I tried a small piece fried like tempura and really enjoyed it, but I was cautioned ahead of time to take SMALL bites… just be careful if you do have a chance to eat it. It is yummy, but HOT!

I didn’t get a picture of the one I ate, but here’s a place selling some near Kumamoto Castle

I felt a bit bad about trying to take a picture without buying any, so it’s not a very good picture. But that’s just an excuse to go try some yourself, right?

Miyazaki #1: Mangoes (マンゴー)

The production of mangoes, Miyazaki’s first postcard, started in 1985 but took several years to show success. Miyazaki has a sub-tropical climate and lots of sun and rain, which is good for mangoes. I love these yummy fruits, but the Miyazaki brand-name ones come at a VERY dear price in my cold corner of Japan. The best of the best can go for 300000 yen! Wow! Even the more moderately priced mangoes at my local supermarket are still more expensive than most fruits, so I don’t get to eat them often. Still, there are lots of mango-flavored products for sale in Japan, so even if the fresh fruit is too expensive, there are other ways to eat it.

We brought home some mango-flavored jellies from our Kyushu trip which were delicious.

Real mangoes for sale, 1800 yen for one!

More reasonable-priced mango flavored goods for sale at Miyazaki Station

Mango ice cream, yum!

Have you eaten a mango today?

Oita #1: Hell’s Valley Hot Springs (地獄谷)

The bubbling, brightly colored hot springs of Beppu Onsen in Oita Prefecture are collectively called the “8 Hells” of Hell Valley. The hot springs are too hot to bathe in, but are nevertheless entertaining for visitors to view. Although I’ve never been to Oita, anyone interested in onsen have heard of these famous pools!

Most famous perhaps, or at least the most memorable, is the blood-red pool of Chinoike Jigoku with its vibrant contrast to the green foliage around it. Others, such as the pretty Umi Jigoku or the mud-bubble Oniishibozu Jigoku are also interesting. You can read about each of the hells, and how to get there and see them all, here.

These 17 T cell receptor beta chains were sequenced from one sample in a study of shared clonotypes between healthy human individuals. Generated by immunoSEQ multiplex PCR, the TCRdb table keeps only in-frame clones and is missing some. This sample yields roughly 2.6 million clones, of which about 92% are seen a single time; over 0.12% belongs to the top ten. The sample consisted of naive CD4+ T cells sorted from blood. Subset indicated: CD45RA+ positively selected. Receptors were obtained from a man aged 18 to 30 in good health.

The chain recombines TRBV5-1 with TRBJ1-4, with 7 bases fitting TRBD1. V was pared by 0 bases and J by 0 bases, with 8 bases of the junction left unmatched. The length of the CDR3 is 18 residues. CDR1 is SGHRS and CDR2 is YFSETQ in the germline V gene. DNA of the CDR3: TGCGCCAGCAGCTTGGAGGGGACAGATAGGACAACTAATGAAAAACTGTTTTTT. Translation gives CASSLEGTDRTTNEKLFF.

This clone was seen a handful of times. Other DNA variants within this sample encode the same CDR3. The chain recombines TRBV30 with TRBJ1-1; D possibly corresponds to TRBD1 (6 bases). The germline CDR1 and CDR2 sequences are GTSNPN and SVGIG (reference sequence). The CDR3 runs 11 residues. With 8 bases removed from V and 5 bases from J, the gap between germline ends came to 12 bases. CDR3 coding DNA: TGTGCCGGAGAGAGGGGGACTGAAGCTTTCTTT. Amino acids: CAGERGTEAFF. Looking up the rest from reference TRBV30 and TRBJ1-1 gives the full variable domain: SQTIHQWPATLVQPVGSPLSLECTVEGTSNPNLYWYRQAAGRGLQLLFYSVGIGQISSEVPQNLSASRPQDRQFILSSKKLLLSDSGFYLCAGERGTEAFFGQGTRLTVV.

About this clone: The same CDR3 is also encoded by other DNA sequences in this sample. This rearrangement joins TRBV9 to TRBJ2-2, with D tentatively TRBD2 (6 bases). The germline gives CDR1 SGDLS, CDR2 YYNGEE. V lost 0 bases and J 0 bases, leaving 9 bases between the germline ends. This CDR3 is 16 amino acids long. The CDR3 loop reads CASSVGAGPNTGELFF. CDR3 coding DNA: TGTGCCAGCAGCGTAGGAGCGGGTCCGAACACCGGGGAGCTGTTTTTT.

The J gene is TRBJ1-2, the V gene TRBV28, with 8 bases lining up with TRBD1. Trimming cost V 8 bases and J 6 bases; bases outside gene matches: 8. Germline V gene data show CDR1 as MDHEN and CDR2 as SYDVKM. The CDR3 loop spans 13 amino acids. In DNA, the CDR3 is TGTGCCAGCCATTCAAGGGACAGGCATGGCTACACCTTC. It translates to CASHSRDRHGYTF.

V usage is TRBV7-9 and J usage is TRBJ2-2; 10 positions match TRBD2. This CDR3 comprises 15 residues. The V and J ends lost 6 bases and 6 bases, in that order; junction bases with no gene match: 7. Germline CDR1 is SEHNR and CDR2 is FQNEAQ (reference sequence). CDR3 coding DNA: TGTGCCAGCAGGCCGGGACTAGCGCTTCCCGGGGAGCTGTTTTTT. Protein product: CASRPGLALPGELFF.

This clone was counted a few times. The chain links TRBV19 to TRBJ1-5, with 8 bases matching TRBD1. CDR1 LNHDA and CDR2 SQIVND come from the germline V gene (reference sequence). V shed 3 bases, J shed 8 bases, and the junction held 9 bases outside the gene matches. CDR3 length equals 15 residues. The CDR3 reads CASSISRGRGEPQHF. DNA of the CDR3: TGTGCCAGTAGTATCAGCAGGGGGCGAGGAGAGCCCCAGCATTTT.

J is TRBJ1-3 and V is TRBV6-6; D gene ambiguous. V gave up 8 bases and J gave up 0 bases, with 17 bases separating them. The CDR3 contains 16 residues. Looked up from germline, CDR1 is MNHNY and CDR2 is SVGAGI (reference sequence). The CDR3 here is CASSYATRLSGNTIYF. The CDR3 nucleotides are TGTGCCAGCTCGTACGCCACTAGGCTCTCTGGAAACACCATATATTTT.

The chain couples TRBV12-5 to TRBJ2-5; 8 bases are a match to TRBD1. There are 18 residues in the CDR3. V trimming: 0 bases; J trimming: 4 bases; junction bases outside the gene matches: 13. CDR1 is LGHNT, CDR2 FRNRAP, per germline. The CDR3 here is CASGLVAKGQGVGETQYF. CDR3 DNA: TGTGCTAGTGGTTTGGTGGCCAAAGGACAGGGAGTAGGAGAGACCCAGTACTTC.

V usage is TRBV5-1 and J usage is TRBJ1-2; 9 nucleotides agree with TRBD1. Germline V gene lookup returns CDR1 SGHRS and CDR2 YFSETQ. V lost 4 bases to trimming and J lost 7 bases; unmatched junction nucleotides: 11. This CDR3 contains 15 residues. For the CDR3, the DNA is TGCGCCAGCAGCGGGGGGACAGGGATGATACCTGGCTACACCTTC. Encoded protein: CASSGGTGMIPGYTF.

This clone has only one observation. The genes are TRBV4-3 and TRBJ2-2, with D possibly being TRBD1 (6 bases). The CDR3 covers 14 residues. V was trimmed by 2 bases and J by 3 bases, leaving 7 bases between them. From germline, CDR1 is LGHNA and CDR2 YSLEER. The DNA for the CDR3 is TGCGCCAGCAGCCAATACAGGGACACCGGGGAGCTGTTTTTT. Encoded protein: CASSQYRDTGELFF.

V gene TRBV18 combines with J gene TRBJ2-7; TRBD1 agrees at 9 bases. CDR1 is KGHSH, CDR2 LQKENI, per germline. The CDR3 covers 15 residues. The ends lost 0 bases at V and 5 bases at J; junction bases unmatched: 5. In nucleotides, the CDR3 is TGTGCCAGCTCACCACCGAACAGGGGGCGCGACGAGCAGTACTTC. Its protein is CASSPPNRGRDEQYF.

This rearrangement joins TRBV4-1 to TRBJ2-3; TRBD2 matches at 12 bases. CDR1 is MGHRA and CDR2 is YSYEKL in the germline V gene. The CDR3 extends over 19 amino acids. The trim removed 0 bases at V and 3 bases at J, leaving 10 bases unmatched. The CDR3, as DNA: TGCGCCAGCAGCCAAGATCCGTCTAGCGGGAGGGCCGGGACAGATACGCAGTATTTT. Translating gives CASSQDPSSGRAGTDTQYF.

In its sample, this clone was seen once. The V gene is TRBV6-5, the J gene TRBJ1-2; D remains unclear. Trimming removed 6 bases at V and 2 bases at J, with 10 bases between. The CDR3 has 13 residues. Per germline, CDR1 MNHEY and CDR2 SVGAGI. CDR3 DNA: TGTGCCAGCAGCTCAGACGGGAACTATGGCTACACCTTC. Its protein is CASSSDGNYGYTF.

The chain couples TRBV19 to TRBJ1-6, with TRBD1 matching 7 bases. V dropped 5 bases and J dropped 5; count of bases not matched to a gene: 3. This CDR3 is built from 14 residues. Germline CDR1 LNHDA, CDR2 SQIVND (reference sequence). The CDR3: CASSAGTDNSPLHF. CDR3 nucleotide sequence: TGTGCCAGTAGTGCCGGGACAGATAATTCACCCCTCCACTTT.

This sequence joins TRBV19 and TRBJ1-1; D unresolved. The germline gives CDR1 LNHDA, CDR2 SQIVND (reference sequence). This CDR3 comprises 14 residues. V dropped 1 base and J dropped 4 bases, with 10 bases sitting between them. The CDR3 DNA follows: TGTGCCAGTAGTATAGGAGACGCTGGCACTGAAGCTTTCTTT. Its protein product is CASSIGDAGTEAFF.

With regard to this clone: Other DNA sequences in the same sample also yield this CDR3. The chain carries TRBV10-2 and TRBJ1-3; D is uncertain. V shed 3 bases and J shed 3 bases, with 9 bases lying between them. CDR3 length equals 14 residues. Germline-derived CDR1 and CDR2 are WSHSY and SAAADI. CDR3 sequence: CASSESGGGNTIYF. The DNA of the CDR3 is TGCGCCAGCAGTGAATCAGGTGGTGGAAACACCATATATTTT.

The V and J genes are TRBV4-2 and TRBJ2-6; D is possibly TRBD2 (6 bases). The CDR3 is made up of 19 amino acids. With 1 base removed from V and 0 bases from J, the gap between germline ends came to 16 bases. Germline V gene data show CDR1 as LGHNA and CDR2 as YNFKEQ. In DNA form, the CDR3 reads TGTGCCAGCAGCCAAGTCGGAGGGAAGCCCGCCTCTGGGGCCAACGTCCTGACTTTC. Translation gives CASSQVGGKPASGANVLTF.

Aichi #1: Shachi (鯱)

What are shachi exactly? Well, the exact translation depends on who you’re talking to. Many call them “orca” or “dolphin”, but they’ve got the head of a tiger with the body of a carp. Traditionally, they’re placed on the corners of castle roofs to bring good luck and to protect from fire. In Aichi, the ones on Nagoya Castle are covered in gold-leaf, making them the shiniest and most famous shachi in Japan.

Shachi on top of Nagoya Castle in Aichi Prefecture

More sedate shachi, these displayed at Kagoshima Castle

I enjoyed this display from Himeji Castle in Okayama, showing the progression of style in different eras, Edo, Meiji, and Showa.

Shachi can be found on even the smallest castles around the country, but I thought Nagoya Castle’s were quite impressive!

Kyoto #1: Maiko (舞妓さん)

As I wait impatiently for my epic trip through Northern Japan next month, I’m having trouble thinking of postcards to talk about right now. I’m sure I’ll have plenty of new material for the blog during and after my trip, but right now is kinda… slow. So I checked The Collection page for prefectures I haven’t talked about and… wait… Kyoto, really?! I haven’t done a Kyoto post yet?! WELL! Here we go!

Kyoto’s first postcard is the completely predictable Maiko-san, apprentice Geisha (or Geiko as they’re called in Kyoto). Geiko are entertainers, masters of traditional Japanese dance, at least one traditional Japanese instrument such as shamisen, and conversation. Some Westerners think they are prostitutes, but that is COMPLETELY false! These fascinating ladies start to learn the arts from a very young age, going through 5 or more years through the ranks until they are considered good enough to “graduate” to geiko status. Maiko and Geiko aren’t unique to Kyoto, but they are the most famous.